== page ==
To match up or not to match up? That's the question the Toronto Raptors will have to answer Sunday and Tuesday night against Joel Embiid and the Philadelphia 76ers.
There's no way to slow down Embiid this season. At least, nobody has been able to come up with one yet. He's averaging 30.5 points per game on 54.7% shooting and he's become the league's most dominant inside scorer. Once he gets deep in the paint, you're toast. He's averaging a league-leading 9.3 post-up attempts per game and he's one of the few players who can post-up efficiently, averaging 1.08 points per post-up attempt, per NBA Stats.
Earlier this season when Toronto faced Embiid, Raptors coach Nick Nurse decided to use his two 7-foot bigs to try to slow down Embiid. Aron Baynes and Alex Len defended Embiid on 73% of his offensive possessions, surrendering 17 points on 40.65 partial possession or about 10 minutes of game time, per NBA Stats.
Now, two months later, Baynes has played his way out of Toronto's starting lineup and Len is playing for the Washington Wizards, having been waived by the Raptors on January 19.
It's created a bit of a problem for Toronto against the league's most talented and biggest centres. It was just two weeks ago Jonas Valanciunas almost single-handedly willed the Memphis Grizzlies to a victory with a 27-point, 20-rebound performance in which he was plus-four in a 15-point loss for Memphis.
One option for Toronto is just to go back to Baynes. According to the NBA's tracking data, Baynes has actually been an elite post-up defender this season, albeit in a very small sample size. He ranks in the 92nd percentile, allowing just 0.53 points on about one post-up possession per game. The problem, however, is Baynes isn't very versatile and creates switching problems when teams get him in screen situations. That's not to mention the offensive issues he creates as an unreliable shooter and an inconsistent finisher. There is, of course, a reason the Raptors have moved away from him over the past few weeks.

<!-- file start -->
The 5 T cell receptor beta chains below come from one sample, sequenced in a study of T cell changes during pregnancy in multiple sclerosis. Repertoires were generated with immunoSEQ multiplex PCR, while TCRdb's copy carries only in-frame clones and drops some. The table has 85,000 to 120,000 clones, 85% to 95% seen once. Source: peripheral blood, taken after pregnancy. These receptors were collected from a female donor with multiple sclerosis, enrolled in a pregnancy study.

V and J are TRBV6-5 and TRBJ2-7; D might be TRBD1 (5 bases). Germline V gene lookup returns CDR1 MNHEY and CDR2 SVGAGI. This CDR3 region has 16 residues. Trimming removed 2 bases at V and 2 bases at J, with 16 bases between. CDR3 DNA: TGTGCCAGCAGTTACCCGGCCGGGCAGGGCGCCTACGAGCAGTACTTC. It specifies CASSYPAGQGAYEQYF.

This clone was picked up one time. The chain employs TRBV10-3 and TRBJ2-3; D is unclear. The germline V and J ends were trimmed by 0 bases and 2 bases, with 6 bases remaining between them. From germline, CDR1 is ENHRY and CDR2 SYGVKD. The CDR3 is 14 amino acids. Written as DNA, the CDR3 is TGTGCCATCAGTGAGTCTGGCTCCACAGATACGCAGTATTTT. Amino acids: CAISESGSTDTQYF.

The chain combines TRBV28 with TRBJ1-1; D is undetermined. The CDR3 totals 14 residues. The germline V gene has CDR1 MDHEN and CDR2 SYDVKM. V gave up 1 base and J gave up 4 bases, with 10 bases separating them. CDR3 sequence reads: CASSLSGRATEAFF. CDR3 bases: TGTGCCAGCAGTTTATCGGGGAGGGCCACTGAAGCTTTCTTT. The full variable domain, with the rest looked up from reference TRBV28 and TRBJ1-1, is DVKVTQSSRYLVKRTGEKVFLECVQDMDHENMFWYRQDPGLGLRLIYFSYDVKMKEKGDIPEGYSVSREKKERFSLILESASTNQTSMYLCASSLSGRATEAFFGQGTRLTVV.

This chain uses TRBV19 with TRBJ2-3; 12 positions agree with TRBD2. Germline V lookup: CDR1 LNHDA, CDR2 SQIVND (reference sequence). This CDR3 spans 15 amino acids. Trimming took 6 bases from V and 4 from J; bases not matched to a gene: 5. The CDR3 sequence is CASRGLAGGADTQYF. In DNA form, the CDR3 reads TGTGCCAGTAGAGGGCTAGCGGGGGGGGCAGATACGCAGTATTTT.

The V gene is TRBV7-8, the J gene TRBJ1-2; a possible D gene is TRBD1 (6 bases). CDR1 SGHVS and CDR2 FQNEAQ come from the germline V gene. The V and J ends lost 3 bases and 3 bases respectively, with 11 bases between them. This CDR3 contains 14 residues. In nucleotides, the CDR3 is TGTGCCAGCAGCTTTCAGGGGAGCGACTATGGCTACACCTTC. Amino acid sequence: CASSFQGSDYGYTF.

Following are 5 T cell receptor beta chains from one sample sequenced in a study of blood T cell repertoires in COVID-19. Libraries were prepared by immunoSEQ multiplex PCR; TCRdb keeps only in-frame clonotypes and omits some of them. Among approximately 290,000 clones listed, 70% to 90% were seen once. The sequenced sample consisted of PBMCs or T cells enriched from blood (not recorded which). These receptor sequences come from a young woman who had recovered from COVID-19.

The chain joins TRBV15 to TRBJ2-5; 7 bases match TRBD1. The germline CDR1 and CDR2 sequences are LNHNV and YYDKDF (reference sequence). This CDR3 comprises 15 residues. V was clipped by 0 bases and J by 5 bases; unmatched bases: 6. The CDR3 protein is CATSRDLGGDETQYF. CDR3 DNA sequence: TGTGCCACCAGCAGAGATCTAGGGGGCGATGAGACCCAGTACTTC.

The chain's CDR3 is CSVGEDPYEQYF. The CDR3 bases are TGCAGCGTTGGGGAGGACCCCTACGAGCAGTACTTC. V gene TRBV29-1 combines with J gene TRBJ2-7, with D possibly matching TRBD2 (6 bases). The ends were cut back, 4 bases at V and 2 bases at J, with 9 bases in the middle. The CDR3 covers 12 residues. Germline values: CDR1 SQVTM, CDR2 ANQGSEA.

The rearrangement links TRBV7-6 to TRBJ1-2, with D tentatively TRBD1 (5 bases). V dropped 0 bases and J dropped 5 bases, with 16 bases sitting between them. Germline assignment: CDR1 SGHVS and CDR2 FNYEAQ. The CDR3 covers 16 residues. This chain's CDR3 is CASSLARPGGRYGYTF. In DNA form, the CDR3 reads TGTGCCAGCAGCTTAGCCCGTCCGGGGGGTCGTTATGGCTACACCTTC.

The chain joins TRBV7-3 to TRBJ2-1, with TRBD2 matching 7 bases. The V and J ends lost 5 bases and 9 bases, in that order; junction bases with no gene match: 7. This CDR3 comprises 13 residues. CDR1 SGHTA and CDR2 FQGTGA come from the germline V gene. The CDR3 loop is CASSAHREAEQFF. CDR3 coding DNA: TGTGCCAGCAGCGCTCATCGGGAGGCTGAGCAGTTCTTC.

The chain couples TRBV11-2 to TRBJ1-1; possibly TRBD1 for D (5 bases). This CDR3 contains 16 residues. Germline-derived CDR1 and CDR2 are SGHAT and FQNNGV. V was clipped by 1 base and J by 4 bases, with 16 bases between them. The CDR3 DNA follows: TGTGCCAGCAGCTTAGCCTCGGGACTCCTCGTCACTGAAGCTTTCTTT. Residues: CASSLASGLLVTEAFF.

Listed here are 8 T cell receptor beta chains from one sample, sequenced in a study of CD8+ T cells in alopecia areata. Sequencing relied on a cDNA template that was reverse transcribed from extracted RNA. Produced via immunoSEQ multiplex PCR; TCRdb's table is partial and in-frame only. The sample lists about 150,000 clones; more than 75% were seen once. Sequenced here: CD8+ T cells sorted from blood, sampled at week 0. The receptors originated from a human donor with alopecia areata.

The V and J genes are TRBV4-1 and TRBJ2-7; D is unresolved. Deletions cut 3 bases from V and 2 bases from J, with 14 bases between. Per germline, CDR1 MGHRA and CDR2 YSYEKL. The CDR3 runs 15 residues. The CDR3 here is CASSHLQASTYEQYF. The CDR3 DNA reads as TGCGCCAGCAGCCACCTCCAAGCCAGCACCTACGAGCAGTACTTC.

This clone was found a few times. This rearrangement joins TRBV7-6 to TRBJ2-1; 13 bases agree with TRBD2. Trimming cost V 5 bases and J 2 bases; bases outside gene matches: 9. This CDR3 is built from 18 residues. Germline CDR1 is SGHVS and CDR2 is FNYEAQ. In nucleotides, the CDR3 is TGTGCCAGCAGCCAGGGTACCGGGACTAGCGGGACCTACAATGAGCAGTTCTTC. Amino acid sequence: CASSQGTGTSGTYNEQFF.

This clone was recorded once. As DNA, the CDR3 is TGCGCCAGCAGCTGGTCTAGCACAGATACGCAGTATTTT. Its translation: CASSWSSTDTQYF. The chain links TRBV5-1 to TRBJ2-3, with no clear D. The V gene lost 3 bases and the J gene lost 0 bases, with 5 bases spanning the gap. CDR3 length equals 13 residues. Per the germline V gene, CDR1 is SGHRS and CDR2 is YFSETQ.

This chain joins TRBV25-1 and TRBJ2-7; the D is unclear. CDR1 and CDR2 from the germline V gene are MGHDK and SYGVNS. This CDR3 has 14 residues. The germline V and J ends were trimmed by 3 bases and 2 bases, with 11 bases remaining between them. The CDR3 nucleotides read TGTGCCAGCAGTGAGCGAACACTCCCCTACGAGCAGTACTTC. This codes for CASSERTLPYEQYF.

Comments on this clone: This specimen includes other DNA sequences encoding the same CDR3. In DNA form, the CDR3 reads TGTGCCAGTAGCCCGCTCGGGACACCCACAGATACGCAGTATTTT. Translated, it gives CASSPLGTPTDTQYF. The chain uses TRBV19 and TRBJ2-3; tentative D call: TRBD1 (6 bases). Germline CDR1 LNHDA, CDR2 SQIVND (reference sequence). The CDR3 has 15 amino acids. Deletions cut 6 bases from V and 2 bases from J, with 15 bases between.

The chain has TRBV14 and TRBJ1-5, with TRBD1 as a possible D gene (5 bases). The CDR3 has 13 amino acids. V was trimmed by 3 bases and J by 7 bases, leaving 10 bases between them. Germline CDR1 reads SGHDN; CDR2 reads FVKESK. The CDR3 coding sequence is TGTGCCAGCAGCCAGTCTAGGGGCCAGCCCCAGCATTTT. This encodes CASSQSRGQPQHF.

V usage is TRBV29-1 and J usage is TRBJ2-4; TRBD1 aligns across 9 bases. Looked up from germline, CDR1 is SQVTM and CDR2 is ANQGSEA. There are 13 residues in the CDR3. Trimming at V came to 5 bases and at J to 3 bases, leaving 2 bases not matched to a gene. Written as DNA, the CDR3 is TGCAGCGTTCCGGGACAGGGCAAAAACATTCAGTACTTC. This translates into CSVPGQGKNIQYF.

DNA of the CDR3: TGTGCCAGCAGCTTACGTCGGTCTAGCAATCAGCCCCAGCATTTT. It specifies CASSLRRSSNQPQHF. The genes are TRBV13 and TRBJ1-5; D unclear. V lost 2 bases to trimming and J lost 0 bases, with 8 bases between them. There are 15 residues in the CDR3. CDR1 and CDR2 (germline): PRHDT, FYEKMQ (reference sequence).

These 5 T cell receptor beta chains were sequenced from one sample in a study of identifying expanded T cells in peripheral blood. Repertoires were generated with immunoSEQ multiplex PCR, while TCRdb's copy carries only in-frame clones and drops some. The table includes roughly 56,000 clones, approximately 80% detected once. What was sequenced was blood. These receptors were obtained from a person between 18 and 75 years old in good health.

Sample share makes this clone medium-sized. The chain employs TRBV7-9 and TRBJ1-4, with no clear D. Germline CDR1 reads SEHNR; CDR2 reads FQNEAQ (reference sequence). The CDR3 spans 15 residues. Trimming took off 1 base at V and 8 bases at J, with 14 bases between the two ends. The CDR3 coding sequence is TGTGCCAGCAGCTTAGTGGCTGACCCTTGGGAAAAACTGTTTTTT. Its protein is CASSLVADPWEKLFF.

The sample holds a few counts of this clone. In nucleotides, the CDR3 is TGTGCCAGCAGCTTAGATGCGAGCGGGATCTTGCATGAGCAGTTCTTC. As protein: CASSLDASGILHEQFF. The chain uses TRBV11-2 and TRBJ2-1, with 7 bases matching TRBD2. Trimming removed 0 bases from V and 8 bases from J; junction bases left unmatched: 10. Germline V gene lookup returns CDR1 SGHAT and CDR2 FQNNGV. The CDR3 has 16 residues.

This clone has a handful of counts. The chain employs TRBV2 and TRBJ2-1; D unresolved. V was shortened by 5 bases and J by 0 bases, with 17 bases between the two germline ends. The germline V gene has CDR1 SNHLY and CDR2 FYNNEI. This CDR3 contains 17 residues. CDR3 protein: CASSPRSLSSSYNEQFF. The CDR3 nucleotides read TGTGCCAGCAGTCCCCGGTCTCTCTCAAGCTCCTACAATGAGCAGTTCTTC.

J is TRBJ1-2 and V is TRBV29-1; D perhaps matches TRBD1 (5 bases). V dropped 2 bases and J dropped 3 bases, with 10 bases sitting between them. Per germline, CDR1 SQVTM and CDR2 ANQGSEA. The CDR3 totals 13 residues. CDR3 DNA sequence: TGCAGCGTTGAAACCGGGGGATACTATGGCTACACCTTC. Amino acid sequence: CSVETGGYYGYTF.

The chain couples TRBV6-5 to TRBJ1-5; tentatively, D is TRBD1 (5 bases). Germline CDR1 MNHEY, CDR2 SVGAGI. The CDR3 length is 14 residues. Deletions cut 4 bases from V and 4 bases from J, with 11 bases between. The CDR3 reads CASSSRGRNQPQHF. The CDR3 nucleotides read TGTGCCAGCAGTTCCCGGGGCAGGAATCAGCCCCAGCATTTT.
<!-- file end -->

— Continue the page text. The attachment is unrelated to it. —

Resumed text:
The alternative is just to play the Raptors game which has been small-ball lately. Sacrifice some of that interior size for versatility with OG Anunoby and Pascal Siakam taking turns defending opposing bigs. Ideally, Toronto can help off perimeter shooters and create chaos whenever a big gets the ball in the paint. It was a plan that worked very well against the 6-foot-11 Giannis Antetokounmpo, for example. It also forces the opposing big to defend one of Toronto's more skilled offensive weapons, creating tougher switching assignments for teams like the 76ers.
In a perfect world, Nurse would rather play Raptors basketball and force opposing teams to adjust to his small-ball lineups.
"The one thing I don’t love doing is matching them," Nick Nurse said last month prior to playing the Sacramento Kings. "I know sometimes you say, 'wait a minute, when Embiid is out there you constantly are.' Chris [Boucher] comes out or there’s certain situations where you get put into, not that often, but you get put into [bad situations] with a real big physical rebounding scoring big where you don’t have much choice sometimes."
In today's modern NBA there aren't very many dominant inside scorers that the Raptors really have to worry about. They can get by going small on most nights and force teams to adjust to their new game plan. The problem with Sunday's game is that Embiid is one of those rare players who can just Toronto's matchups.
Somehow the Raptors are going to have to adjust and as the rest of the NBA has already found out, there's no easy solution.